W.H.O: Gaming Addiction To Be Officially Classified As A Disease In 2022
The World Health Organization (WHO) has voted to officially classify gaming addiction as a disease in the International Classification of Diseases in 2022. Many who are not well versed in the gaming world might find the idea difficult to believe, but the truth of the matter is, gaming has come a long way in recent years. Players have endless options, from console and computer games to mobile games, and many multiplayer games are played while communicating with an online streaming community, connecting people across the world like never before. People have less reason everyday to leave their couch and put the controllers down, when at the click of a button, the touch of a screen, or the tap of the mouse, they can be transported into the universe of the game.
The World Health Organization announced last year that they had plans to classify gaming addiction as a disease. WHO released the 11th edition of The International Classification of Diseases (ICD) in 2018, and is accepted internationally as the standard for reporting disease and health conditions. The ICD is used by medical practitioners and researchers alike, to diagnose and categorize conditions. Last year, WHO made a draft of the new proposal for the addition to the ICD, but the vote to make gaming addiction officially classified and recognized as a disease did not come until a year later.
According to Game Rant, a new vote was taken by WHO to officially include gaming disorders in the ICD, with added revisions, and was accepted. The new addition will go into effect on January 1, 2022. The current definition from the 2018 revision of the ICD, gaming addiction, or disorder, can be defined by:
“A pattern of persistent or recurrent gaming behaviour (‘digital gaming’ or ‘video-gaming’), which may be online (i.e., over the internet) or offline, manifested by: 1) impaired control over gaming (e.g., onset, frequency, intensity, duration, termination, context); 2) increasing priority given to gaming to the extent that gaming takes precedence over other life interests and daily activities; and 3) continuation or escalation of gaming despite the occurrence of negative consequences. The behaviour pattern is of sufficient severity to result in significant impairment in personal, family, social, educational, occupational or other important areas of functioning. The pattern of gaming behaviour may be continuous or episodic and recurrent. The gaming behaviour and other features are normally evident over a period of at least 12 months in order for a diagnosis to be assigned, although the required duration may be shortened if all diagnostic requirements are met and symptoms are severe.”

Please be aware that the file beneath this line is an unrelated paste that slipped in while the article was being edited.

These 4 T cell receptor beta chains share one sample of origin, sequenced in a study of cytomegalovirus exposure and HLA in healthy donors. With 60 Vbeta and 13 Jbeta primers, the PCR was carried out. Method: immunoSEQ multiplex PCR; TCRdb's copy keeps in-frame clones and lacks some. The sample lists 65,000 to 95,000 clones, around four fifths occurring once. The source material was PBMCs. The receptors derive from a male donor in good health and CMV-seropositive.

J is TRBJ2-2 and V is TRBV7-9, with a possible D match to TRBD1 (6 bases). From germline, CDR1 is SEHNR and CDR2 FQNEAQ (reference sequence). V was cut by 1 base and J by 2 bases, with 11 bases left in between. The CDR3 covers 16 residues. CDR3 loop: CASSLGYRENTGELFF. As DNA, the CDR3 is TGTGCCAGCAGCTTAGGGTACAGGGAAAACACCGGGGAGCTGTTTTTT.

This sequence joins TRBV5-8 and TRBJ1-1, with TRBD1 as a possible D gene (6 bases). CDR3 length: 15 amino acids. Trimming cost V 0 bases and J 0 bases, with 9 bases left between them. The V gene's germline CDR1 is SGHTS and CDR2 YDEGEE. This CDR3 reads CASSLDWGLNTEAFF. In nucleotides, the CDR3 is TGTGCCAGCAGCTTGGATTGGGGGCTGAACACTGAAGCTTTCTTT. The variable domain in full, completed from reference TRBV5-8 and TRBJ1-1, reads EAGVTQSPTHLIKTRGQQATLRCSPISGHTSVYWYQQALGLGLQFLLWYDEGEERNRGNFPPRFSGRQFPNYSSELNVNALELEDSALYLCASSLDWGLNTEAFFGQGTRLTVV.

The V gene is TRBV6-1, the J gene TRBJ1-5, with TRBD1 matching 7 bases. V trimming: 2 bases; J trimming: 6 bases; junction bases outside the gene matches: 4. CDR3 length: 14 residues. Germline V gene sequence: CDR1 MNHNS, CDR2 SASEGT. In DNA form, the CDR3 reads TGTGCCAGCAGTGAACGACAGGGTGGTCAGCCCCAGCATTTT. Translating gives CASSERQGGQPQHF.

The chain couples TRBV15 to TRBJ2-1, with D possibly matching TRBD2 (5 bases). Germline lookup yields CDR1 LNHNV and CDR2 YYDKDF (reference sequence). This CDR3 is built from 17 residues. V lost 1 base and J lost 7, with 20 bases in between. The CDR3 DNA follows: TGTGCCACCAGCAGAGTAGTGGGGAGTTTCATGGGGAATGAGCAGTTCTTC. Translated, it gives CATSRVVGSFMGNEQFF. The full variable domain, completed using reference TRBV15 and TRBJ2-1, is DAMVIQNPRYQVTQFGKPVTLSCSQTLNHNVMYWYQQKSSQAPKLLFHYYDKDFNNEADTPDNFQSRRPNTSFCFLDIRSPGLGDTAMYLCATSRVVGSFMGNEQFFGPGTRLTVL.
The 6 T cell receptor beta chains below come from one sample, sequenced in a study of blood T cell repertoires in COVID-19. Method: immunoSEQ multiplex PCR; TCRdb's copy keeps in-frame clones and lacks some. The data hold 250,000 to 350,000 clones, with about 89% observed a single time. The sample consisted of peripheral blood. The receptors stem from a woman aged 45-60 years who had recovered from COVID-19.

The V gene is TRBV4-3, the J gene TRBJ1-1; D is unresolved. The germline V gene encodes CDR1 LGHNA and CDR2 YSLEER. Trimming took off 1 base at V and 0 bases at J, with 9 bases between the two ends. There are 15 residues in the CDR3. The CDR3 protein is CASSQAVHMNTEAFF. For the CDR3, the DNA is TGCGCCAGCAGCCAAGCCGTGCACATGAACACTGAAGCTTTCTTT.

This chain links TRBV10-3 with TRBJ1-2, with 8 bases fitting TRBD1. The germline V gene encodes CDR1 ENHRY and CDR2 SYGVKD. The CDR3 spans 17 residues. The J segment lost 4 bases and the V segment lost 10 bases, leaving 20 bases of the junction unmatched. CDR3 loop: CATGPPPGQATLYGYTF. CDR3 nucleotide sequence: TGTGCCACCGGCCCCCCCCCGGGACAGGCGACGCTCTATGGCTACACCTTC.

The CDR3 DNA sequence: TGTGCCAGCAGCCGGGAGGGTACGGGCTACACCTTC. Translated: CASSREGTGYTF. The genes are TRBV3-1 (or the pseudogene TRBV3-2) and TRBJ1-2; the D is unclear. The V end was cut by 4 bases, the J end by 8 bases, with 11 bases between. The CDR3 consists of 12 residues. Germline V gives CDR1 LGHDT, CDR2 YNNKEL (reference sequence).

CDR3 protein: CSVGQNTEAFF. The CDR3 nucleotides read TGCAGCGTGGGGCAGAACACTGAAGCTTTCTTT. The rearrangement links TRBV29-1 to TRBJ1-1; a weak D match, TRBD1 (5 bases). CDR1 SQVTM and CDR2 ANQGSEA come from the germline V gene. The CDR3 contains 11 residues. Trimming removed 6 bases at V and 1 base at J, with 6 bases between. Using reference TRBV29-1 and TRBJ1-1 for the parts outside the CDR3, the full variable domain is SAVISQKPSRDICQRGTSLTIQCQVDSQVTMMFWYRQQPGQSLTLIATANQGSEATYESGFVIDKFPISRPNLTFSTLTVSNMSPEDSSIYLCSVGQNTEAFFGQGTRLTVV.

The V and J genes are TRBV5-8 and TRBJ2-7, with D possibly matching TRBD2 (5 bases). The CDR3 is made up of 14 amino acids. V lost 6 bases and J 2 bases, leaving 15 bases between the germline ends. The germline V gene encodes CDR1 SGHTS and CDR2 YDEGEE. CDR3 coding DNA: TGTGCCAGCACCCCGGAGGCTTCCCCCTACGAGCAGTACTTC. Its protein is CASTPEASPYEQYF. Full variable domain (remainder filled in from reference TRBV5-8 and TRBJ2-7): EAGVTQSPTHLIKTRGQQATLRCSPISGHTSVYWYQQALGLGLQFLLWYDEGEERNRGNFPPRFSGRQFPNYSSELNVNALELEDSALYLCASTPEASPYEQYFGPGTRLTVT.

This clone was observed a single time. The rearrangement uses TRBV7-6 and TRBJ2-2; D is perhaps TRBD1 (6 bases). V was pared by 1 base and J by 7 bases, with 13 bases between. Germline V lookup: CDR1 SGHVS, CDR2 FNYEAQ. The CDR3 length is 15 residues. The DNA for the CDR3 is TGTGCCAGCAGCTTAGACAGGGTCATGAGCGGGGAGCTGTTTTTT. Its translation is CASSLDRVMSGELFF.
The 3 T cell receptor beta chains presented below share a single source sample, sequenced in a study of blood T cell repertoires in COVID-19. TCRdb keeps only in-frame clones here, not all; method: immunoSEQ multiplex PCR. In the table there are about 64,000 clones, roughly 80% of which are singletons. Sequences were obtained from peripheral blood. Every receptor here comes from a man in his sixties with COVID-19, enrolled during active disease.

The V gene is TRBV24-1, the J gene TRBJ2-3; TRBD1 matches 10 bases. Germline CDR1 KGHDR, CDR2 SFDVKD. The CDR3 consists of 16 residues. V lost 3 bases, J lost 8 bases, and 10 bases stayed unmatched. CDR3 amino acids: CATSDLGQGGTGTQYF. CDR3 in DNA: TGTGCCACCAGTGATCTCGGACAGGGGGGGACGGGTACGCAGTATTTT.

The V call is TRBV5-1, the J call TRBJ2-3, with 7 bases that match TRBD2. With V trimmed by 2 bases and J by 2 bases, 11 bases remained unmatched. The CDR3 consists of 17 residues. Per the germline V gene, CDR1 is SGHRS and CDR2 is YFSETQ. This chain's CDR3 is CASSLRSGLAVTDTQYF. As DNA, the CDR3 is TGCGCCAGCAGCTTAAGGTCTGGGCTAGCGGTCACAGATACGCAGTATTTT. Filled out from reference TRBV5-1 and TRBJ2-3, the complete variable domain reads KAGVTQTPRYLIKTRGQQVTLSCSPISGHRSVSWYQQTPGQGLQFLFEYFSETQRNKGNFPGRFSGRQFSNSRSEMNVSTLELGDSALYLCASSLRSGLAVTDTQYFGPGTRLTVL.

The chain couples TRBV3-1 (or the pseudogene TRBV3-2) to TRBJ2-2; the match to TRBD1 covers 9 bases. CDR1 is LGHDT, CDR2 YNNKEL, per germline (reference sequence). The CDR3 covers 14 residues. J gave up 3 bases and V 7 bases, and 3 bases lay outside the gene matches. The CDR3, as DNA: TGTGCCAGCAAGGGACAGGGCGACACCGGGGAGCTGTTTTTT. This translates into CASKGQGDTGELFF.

The definition implies that gaming becomes a disease – namely an addiction – when an individual begins to place gaming over real life interactions and responsibilities. In most cases, this prioritizing of gaming activities negatively impacts their lives. The aim is to make it easier to identify the disorder, and for the patient to receive appropriate treatment. Currently, reported numbers for gaming addiction is relatively low, but since the classification has only just been made official, that number may increase.
Not all, however, have been on board with the new classification. The Entertainment Software Association, creators of the Entertainment Software Rating Board, said last year that they did not agree with this definition, stating that video games are not addictive, and pushed back on WHO’s proposal. On the other hand, Fortnite and similar games have been cited as a top cause of divorce. According to a sample taken in January 2018 by the top divorce website in the UK, over 200 people reported ending their relationships because of their partner’s gaming addiction. Numerous gaming companies have been sued in recent years by individuals who claim to have developed gaming addiction as a result of playing their games.
Clearly, gaming has had an incredible impact on society, and anything that is abused or wrongfully prioritized can have incredible impact on an individual’s mental health. Today, mental health is talked about more openly, and not nearly as stigmatized as it once was, so perhaps this new classification by the World Health Organization will help direct those who need professional help to the right resources. As with all changes, there will be those who are unwilling to accept the classification of gaming addiction as a disease, but nonetheless, the vote has been made and will be upheld internationally.